There are two kinds of sewing projects, readers: the ones you think will be hard but end up easy, and the ones you think will be easy but end up hard. My kimono is the latter kind.
A robe like this should be easy: it's just two fronts (right and left), a back, and two sleeves. But I'm frankenpatterning here without instructions and I've added long kimono sleeves that attach to the torso along half their length, and hang open along the rest. I decided to close the torso sides, which isn't classic kimono but seemed easier and more robe-like.
There are a lot of seams to finish and I probably didn't finish them in the best/easiest way. I used French seams on the shoulders. I flat-felled the armscye and side seams -- not easy with a delicate cotton lawn fabric. To finish the open end of the sleeve (not the cuff, but the end beneath the armscye) I rolled 1/4" twice and stitched. At the point where the sides and armhole meet, I had to clip 5/8" into my fabric (since the top of the side piece attaches to the sleeve and the bottom attaches to the back, creating a very fragile area.
To strengthen the area on both the torso side and the sleeve, I cut four triangular gusset-like pieces of fabric and stitched them along what's essentially the underarm. It wasn't difficult but it was painstaking.
The result is nearly invisible.
Maybe there's a better way to have addressed this issue but I couldn't come up with one.
Meanwhile, I attached my cotton sateen trim to the sleeves, the neckline and fronts, and the hem.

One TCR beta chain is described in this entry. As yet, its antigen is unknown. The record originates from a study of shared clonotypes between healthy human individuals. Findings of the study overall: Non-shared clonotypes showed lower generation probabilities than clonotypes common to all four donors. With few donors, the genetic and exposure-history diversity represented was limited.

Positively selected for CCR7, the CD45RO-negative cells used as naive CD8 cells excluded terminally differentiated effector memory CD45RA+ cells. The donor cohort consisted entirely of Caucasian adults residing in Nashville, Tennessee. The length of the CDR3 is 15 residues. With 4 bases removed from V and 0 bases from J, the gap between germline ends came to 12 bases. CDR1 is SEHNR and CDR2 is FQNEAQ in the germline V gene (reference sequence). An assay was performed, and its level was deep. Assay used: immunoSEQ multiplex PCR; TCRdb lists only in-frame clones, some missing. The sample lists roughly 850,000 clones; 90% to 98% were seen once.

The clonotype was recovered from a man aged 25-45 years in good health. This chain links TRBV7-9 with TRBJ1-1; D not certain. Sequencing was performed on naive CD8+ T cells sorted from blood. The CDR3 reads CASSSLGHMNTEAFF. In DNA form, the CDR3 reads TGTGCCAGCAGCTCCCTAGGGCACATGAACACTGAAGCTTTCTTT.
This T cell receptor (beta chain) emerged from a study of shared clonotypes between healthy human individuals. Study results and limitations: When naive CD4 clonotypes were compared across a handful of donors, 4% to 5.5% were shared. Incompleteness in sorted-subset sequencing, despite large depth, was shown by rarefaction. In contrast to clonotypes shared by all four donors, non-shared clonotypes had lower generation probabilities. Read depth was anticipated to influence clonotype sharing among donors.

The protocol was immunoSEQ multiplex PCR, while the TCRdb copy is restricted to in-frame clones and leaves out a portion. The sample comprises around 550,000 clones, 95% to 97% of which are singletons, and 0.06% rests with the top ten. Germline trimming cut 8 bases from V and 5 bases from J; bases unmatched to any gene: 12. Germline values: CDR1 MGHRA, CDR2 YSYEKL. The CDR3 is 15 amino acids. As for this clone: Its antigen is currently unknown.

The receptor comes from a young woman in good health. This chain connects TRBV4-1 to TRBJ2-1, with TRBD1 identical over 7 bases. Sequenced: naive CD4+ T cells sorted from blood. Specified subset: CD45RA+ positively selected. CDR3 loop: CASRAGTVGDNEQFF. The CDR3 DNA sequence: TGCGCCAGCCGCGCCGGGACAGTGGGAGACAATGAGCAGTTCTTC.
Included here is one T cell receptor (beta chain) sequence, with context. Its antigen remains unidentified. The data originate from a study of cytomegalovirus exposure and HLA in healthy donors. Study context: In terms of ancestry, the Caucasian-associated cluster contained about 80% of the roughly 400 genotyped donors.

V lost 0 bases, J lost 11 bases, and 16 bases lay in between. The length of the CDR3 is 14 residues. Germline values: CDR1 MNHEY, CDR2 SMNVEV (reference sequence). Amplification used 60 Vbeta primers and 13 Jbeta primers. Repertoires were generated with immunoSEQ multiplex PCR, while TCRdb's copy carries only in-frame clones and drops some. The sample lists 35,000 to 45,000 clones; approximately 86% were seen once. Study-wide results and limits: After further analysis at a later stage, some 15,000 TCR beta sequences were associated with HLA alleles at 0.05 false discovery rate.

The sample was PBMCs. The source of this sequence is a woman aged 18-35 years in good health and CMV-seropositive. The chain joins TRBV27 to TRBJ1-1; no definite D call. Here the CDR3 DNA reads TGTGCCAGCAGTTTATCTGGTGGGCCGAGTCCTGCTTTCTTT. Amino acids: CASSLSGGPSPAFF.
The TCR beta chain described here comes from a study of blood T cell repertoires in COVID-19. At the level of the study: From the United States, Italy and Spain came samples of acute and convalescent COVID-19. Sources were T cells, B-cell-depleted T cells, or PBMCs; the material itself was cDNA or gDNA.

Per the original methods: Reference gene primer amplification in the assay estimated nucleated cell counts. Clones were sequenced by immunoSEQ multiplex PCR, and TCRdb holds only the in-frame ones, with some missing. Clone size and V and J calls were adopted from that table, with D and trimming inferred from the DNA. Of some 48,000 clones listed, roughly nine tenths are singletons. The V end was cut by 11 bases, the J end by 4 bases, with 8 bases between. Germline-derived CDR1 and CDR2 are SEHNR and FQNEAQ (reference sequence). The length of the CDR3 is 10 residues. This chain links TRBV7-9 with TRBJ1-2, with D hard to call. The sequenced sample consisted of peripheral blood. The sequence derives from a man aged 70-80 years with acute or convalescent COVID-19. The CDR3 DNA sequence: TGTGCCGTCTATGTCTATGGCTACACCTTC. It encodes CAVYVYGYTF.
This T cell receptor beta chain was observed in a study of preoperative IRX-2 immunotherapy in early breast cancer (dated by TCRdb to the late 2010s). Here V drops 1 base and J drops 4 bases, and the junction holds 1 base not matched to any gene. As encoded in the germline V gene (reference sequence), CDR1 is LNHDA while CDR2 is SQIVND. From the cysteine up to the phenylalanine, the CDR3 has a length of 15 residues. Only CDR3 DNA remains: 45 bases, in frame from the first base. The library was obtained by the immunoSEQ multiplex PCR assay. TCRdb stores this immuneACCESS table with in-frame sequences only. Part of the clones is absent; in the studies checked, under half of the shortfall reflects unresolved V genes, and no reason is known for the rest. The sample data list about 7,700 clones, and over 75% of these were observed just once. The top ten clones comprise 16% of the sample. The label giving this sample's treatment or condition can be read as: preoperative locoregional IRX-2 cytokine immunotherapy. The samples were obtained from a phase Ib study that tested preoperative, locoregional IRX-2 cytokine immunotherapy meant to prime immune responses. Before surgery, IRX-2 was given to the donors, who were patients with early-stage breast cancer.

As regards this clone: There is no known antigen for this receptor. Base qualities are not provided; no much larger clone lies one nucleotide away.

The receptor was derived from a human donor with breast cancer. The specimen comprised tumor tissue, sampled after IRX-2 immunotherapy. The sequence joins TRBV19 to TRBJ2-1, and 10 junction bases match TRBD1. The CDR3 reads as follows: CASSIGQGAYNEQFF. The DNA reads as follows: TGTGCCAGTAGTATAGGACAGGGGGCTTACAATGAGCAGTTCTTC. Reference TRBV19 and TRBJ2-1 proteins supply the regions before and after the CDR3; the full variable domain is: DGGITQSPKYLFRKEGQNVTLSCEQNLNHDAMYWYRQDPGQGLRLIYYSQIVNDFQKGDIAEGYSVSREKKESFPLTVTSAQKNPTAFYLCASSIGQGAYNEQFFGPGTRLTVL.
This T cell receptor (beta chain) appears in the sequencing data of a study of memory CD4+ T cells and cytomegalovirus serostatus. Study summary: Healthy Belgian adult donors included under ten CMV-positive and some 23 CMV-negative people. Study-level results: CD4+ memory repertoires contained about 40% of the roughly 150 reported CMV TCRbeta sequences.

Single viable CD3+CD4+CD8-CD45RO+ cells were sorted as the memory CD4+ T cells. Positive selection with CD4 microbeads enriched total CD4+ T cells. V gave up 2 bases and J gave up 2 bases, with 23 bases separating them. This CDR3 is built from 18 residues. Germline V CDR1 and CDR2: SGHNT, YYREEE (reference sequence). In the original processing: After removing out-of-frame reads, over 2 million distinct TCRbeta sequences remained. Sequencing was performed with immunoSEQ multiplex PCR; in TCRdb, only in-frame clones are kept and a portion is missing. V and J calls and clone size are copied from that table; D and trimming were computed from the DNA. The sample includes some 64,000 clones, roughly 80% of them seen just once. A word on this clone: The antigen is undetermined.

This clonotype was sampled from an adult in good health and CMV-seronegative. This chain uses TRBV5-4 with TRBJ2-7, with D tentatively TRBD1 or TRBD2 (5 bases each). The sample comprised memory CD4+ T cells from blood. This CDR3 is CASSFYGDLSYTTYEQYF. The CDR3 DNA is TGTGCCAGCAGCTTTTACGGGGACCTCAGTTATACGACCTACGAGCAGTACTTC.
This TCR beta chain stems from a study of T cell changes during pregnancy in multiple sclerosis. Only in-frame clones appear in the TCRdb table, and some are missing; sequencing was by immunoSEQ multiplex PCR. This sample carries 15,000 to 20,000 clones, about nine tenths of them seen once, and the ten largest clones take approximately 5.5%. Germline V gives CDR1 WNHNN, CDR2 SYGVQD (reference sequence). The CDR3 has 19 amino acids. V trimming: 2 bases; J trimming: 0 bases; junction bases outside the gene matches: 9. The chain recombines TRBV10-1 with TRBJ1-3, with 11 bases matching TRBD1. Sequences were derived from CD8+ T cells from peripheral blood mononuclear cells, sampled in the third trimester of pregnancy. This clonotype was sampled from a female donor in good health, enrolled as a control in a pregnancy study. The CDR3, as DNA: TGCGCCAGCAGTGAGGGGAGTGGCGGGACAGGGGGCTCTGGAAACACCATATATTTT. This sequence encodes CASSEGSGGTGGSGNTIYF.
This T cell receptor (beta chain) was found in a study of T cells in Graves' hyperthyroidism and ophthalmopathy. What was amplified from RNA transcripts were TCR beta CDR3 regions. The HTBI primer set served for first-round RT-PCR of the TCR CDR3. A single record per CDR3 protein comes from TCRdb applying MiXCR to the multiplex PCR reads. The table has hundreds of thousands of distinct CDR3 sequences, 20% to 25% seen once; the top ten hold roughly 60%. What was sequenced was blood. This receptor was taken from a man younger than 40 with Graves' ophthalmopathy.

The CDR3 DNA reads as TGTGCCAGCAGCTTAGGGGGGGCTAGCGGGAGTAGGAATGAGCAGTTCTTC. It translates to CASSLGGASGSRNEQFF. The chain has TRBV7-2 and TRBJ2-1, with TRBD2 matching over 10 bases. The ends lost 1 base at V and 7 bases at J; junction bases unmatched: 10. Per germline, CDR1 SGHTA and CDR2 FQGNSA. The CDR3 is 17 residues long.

I used the trim pattern piece from my vintage Eighties Butterick kimono pattern. The trim is cut parallel to the grainline even where you're attaching it to a slightly curved front. In an ideal world this trim would be stitched right sides together, folded over and then slip-stitched closed on the wrong side. I didn't want to hand stitch, however, so I carefully, carefully stitched this with my machine. I even used a little double-sided fusible web to hold things in place. Also in that ideal world, the trim would be silk. My cotton sateen looks great, but it's a little heavy, frankly.
Enough about kimonos. Here are some gratuitous chihuahua shots from this morning.
I'm fried and eager to move on.
In closing, have you ever made a kimono robe? Was it easy or hard?
I'm a native New Yorker and sewing fanatic! I started sewing in 2009 and today make all my own clothes using vintage sewing machines and vintage patterns, in addition to sewing for private clients. Welcome to the warm and whimsical world of Male Pattern Boldness, where the conversation is sewing, style, fashion, fabric, and more!